Rhonda was in a different class, but though Bo was now her official boyfriend he followed me into mine. Mr. Harrison and the kids acted like he’d always been there, just like my family had. I studied the class photo Mr. Harrison pinned on the wall by the door, and, sure enough, there he was with two fingers behind my head.
We were assigned a boring ditto where we had to find the right place to put the accent on our vocabulary words and then read a story that seemed about fifty pages long. After that, we had long division. All but Bo. He was allowed to lie on the rug in the class library and read whatever he wanted. At least he was quiet and not making a nuisance of himself. I watched him out of the corner of my eye as he flipped through a National Geographic (Mr. Harrison had pulled out all the naked pictures) and then start a Hardy Boy’s mystery. He seemed genuinely lost in the book and every so often his tail would twitch like he’d come to a good part. He didn’t even hear the bell for recess.
“Son,” Mr. Harrison said in his kind voice, “time to go out and play.”
Bo heaved himself off the floor. I followed him out. He made a beeline to the swings where Rhonda waited for him. Some demon-magic lifted them off the ground, and they swung in high arcs perfectly in tandem. Most of Rhonda’s class and mine were gathering around them chanting:
Rhonda and Bo
Sitting in a tree,
The words were truly a curse. When it was time to go in and they came to a stop, Rhonda leaned over and kissed Bo’s cheek, the first girl in fourth grade to kiss a boy.
On the way home, Bo took over my place next to her. Mr. Teddy told them that they were too young to hold hands. I brooded as I sat next to a second grade girl with a drippy nose. I decided to do what Daddy was always accusing Mommy of and give them both “the silent treatment.”
I didn’t tell Rhonda, “See ya’ tomorrow,” as we got off the bus like I did everyday. I watched her hesitate, waiting for me to say goodbye, and it felt like a worm was beginning to chew a hole in my heart. I clenched my teeth together and headed home. They could share more kisses and all the gummy devils in the universe if they wanted to, but I wasn’t going to watch.
The garage door was open, and I could see Daddy leaning on the freezer. Mommy said as clean as he kept the garage you could eat off the floor, and she didn’t understand why inside the house he could never wash a dish or put his underwear in the hamper.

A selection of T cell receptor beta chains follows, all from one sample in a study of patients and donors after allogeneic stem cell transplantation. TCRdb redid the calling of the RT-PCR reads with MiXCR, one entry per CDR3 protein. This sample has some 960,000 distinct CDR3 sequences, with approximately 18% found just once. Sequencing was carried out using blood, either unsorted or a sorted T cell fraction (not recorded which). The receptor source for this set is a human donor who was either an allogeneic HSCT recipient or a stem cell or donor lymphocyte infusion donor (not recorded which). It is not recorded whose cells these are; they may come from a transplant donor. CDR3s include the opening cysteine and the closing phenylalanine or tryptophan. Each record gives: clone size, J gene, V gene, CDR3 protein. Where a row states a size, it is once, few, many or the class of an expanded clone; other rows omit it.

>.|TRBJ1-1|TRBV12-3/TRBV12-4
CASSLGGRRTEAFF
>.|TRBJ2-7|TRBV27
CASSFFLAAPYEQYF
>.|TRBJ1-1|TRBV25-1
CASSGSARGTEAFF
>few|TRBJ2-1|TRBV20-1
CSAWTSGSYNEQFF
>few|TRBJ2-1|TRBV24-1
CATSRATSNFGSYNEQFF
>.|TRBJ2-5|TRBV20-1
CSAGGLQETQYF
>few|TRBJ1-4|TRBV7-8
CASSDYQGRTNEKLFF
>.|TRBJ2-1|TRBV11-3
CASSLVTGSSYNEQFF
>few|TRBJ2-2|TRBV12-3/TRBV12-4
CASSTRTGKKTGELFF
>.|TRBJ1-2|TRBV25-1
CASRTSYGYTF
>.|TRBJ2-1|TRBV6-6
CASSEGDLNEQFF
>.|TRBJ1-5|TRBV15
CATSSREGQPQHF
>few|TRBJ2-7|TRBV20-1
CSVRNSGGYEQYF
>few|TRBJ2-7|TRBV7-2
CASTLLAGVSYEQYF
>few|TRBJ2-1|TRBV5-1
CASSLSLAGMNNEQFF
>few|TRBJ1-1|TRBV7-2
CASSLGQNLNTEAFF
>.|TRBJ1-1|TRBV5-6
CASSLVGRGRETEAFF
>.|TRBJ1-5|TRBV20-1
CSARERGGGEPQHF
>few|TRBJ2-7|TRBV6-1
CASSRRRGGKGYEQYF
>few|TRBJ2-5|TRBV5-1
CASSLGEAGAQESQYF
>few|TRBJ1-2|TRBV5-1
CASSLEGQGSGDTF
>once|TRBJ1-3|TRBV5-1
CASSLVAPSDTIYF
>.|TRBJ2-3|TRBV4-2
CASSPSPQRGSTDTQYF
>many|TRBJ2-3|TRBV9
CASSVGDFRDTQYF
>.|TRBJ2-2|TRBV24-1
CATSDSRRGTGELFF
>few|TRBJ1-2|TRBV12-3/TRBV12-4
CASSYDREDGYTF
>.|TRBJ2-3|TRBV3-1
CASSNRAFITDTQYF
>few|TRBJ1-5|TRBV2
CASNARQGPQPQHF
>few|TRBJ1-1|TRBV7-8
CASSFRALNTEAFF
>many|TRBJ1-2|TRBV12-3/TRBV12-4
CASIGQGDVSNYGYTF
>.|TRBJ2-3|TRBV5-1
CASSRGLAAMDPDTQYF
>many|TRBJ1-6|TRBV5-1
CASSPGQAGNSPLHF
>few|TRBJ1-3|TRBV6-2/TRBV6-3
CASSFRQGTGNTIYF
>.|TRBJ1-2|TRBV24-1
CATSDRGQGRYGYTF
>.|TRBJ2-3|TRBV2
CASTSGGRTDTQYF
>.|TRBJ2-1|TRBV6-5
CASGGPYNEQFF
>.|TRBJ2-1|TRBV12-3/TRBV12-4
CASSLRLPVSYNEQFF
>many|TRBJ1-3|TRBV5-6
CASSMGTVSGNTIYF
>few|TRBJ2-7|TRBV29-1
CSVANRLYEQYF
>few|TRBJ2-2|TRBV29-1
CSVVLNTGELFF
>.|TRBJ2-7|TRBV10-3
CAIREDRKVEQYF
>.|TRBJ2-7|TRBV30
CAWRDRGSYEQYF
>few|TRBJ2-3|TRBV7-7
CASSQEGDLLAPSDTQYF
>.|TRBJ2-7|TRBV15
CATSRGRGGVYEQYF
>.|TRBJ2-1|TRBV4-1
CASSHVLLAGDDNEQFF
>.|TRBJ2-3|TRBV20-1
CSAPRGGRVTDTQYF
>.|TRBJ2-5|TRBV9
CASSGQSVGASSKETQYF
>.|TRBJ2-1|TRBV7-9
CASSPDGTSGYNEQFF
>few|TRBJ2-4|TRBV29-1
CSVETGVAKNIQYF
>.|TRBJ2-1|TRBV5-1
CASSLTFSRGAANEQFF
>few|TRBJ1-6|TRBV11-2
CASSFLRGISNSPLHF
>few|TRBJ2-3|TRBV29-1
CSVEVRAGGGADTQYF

Daddy stared at the wall where his hammers and wrenches hung holding a shot glass. A bottle of Jim Beam perched behind him.
Bo caught up, panting from running.
“Daddy’s broken the promise he made to you, didn’t he?” he said. “Last time, at least, he went for almost a week.”
“Don’t you dare call him Daddy,” I hissed.
“Can if I want to,” Bo said fiercely.
Daddy was so lost in thought he didn’t hear us. Bo went into the garage and gave him a hug.
I went inside. Bo was back in the Christmas picture, but this time he looked older than Connie and his middle finger was raised. Mommy was making a salad, cutting a cucumber so fast I was afraid she’d chop off one of hers.
“I hate that man, Charlotte. It wasn’t even noon, and he started to drink.”
Bo piped up behind me. “Too bad you don’t have any job skills, Mommy. You’d be too ashamed to raise us all on welfare.”
In less than a minute, Bo had grown as tall as Mommy was. His freckles had given way to pimples, and he reeked of Daddy’s Old Spice after-shave.
“If I just felt I could take care of the three of you.” Mommy was now attacking a tomato. “I couldn’t do it by working at a dime store, and I’ve never done anything else.”
“Traffic is so bad in Vegas, isn’t it, Mommy?” Bo put an arm around her shoulder. She stopped chopping and leaned against him. “You might get killed. Or worse.” His eyes grew big. “You could kill one of us if you drove.”
Mommy nodded. “Oh, Bo, did I ever tell you about the time that your father tried to teach me to drive? He yelled at me from the get-go, and I knocked the fence post over as I was trying to back out of the driveway.”
“Maybe you could try again,” I suggested. “I bet Millie would help you learn.”